James "Jimmy" Lee

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JUN 17, 2015 @ 04:14 PM 16,072 The Little Black Book of Billionaire Secrets
Remembering Jimmy Lee: When JPMorgan's Star Dealmaker Graced The Cover Of Forbes
Antoine Gara , FORBES STAFF

James Bainbridge Lee Jr., one of the top investment bankers on Wall Street and Vice Chairman of JPMorgan Chase JPM -0.45%, died unexpectedly Wednesday morning at the age of sixty-two, the bank said.

Lee, who went by 'Jimmy,' was a close adviser to scores of the most respected corporations in the United States, and the leading financier to the private equity industry during its rise in the 1980s through the 2000s, acting as point person on many of the industry's largest-ever leveraged buyouts. Most recently, Lee handled deals ranging from the $24.9 billion take-private of Dell , General Electric's GE +0.21% sale of NBCUniversal to Comcast CMCSA -0.43%, and the initial public offerings of General Motors GM -0.90%, Alibaba and countless others.

In a letter to JPMorgan employees, CEO Jamie Dimon said Lee "made an indelible and invaluable contribution to our company, our people, our clients and our industry over his nearly 40 years of dedicated and selfless service."

"Jimmy was a master of his craft, but he was so much more – he was an incomparable force of nature," Dimon added.

After graduating Williams College in 1975, Lee took a $10,500-a-year entry-level job with Chemical Bank and quickly became a protege of legendary banker William Harrison. Under Harrison's guidance, Lee headed up Chemical's M&A practice and created its buyout lending business in the 1980s. By the end of the decade, he'd also come up with new ways of distributing LBO debt among syndicates of banks to manage their risk as deal values surged.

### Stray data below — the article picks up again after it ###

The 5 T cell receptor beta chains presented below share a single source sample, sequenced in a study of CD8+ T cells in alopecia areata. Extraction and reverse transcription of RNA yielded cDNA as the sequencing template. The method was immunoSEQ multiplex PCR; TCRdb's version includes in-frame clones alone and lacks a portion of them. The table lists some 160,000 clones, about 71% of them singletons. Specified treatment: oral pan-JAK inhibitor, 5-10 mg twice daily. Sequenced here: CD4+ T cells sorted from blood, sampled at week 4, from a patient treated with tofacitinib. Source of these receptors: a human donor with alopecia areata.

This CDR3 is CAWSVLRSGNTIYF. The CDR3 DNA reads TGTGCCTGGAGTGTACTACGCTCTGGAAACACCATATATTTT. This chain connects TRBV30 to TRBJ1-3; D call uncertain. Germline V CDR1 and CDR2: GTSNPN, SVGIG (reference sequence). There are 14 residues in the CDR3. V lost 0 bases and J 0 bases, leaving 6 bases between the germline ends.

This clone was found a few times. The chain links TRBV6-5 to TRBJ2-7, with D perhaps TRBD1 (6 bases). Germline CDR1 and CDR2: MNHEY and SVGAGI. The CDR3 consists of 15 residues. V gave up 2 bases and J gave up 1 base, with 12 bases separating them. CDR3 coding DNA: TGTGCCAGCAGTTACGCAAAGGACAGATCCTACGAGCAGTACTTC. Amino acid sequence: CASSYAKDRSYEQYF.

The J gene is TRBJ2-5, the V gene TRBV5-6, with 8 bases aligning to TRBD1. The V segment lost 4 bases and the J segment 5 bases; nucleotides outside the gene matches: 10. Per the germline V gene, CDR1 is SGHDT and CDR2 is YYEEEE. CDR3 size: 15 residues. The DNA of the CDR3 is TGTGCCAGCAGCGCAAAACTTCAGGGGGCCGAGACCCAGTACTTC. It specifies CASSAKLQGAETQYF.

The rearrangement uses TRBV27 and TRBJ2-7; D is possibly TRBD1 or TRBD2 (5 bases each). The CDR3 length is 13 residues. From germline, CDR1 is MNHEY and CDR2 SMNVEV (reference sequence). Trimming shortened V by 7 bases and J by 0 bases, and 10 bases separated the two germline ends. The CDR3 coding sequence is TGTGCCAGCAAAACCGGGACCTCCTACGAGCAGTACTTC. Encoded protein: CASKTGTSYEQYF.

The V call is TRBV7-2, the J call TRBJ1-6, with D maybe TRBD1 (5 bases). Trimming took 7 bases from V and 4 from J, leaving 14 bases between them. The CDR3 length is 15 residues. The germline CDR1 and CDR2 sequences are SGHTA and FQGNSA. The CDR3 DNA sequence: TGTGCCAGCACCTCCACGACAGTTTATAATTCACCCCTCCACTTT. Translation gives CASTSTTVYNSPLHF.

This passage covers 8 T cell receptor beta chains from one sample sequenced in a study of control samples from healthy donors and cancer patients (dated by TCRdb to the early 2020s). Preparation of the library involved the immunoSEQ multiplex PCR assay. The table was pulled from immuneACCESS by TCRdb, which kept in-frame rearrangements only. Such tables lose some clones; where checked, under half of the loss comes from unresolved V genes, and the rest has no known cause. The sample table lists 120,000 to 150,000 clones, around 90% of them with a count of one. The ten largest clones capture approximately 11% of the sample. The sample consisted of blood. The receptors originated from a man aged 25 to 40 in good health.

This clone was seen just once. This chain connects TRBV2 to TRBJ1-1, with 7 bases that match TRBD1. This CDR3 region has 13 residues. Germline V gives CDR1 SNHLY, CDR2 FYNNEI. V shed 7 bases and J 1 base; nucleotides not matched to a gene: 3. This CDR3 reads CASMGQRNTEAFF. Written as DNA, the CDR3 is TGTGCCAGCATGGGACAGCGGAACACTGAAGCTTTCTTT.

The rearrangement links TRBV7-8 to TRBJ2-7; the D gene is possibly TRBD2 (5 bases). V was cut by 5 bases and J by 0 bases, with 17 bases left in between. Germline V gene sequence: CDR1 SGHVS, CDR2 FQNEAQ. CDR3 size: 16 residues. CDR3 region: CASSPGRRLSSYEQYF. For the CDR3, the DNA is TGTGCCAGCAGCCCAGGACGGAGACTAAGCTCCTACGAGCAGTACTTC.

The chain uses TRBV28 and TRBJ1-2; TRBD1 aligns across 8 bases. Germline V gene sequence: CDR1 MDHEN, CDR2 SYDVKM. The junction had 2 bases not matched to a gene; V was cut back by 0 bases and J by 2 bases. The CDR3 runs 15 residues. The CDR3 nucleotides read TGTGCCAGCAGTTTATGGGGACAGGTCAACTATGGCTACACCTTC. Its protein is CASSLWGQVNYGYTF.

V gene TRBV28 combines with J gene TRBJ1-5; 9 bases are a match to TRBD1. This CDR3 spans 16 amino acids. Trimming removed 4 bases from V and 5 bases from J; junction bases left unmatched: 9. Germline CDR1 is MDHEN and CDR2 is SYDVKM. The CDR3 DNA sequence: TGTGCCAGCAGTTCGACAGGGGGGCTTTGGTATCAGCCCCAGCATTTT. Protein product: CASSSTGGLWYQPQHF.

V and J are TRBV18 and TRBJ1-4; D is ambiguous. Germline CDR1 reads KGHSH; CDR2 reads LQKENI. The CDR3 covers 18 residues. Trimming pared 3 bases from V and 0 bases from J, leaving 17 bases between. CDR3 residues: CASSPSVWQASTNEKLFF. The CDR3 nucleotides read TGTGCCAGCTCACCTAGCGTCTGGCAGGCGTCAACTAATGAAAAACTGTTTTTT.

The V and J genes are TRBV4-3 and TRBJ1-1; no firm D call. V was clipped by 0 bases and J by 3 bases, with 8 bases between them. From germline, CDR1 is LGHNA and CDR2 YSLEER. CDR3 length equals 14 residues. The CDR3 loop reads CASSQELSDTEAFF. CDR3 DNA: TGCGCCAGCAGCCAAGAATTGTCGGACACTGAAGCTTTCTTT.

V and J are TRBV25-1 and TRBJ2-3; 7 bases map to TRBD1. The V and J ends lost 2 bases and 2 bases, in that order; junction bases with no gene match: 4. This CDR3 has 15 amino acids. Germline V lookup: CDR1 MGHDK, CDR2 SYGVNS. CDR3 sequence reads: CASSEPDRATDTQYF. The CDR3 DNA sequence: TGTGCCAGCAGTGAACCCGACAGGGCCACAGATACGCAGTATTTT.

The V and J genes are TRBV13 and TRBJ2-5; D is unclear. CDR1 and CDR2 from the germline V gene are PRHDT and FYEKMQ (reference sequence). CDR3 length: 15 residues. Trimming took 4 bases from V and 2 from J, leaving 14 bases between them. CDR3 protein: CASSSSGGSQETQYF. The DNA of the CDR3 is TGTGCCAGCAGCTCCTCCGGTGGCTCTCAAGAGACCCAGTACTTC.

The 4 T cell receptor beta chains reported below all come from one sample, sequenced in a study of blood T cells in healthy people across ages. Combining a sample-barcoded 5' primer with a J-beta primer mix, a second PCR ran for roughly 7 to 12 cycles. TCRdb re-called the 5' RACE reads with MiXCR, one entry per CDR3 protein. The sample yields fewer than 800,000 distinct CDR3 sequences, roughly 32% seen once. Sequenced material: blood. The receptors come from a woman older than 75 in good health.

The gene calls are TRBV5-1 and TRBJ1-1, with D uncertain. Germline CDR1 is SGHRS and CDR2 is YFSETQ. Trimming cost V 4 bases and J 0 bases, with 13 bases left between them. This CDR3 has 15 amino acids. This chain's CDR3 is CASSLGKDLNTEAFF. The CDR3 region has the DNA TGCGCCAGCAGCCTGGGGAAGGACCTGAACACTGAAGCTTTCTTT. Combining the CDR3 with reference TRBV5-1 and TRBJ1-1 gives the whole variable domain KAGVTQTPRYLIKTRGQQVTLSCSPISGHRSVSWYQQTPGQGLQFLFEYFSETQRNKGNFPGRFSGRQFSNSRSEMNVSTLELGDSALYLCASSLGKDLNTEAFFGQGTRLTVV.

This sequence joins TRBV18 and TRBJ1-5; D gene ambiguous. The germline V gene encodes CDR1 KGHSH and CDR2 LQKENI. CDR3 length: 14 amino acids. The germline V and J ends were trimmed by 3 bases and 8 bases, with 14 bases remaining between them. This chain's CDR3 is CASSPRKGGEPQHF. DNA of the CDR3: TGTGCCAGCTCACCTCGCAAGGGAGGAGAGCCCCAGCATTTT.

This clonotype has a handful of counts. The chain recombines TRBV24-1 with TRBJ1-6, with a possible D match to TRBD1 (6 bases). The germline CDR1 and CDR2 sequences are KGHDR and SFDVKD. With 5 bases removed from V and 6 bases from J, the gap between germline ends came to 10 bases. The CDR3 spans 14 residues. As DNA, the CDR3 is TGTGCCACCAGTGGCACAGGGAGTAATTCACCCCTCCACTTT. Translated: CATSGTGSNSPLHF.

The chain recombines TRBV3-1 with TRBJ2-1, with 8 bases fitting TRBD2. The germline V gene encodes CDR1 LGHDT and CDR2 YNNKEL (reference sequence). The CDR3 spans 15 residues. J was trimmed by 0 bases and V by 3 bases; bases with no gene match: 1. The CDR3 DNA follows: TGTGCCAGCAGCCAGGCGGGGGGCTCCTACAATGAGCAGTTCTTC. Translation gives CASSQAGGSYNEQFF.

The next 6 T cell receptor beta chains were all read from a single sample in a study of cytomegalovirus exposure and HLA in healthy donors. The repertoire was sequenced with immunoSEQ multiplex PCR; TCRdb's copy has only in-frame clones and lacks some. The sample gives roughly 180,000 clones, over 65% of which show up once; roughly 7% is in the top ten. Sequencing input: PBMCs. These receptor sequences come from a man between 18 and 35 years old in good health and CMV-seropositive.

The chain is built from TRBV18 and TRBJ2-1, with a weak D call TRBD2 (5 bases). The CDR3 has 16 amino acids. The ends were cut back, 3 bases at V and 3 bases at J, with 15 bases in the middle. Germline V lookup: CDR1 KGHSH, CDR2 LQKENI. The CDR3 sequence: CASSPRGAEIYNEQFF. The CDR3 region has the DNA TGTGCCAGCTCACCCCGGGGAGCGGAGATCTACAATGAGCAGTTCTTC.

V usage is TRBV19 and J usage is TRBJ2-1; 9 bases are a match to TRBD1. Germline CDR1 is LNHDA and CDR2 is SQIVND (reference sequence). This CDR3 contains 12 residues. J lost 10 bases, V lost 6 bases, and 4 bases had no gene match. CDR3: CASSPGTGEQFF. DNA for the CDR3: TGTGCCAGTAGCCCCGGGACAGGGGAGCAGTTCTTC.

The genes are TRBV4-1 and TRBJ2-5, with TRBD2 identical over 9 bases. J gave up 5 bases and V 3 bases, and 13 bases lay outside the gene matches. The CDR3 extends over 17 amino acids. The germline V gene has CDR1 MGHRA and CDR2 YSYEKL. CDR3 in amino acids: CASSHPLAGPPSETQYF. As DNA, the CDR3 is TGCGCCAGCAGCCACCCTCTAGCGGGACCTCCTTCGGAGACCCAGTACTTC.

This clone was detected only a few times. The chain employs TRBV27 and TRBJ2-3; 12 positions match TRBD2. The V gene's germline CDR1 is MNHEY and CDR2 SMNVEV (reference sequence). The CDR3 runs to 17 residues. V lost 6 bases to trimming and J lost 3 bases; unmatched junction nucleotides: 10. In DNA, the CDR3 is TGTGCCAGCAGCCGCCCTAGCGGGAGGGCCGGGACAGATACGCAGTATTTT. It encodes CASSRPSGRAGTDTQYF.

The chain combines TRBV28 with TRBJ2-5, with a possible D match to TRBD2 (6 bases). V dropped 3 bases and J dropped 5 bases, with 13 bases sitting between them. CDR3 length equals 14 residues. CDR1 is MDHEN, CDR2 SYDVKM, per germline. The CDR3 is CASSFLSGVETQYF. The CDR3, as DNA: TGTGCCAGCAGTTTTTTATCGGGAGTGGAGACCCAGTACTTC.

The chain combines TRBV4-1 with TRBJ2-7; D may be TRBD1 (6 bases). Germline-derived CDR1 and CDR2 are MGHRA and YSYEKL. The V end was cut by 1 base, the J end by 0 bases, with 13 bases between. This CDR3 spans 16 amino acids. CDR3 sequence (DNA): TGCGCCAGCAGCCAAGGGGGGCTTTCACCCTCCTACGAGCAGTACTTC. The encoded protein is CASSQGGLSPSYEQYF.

Antoine Gara , FORBES STAFF


James Bainbridge Lee Jr., one of the top investment bankers on Wall Street and Vice Chairman of JPMorgan Chase JPM -0.45%, died unexpectedly Wednesday morning at the age of sixty-two, the bank said.

Lee, who went by 'Jimmy,' was a close adviser to scores of the most respected corporations in the United States, and the leading financier to the private equity industry during its rise in the 1980s through the 2000s, acting as point person on many of the industry's largest-ever leveraged buyouts. Most recently, Lee handled deals ranging from the $24.9 billion take-private of Dell , General Electric's GE +0.21% sale of NBCUniversal to Comcast CMCSA -0.43%, and the initial public offerings of General Motors GM -0.90%, Alibaba and countless others.

In a letter to JPMorgan employees, CEO Jamie Dimon said Lee "made an indelible and invaluable contribution to our company, our people, our clients and our industry over his nearly 40 years of dedicated and selfless service."

"Jimmy was a master of his craft, but he was so much more – he was an incomparable force of nature," Dimon added.

After graduating Williams College in 1975, Lee took a $10,500-a-year entry-level job with Chemical Bank and quickly became a protege of legendary banker William Harrison. Under Harrison's guidance, Lee headed up Chemical's M&A practice and created its buyout lending business in the 1980s. By the end of the decade, he'd also come up with new ways of distributing LBO debt among syndicates of banks to manage their risk as deal values surged.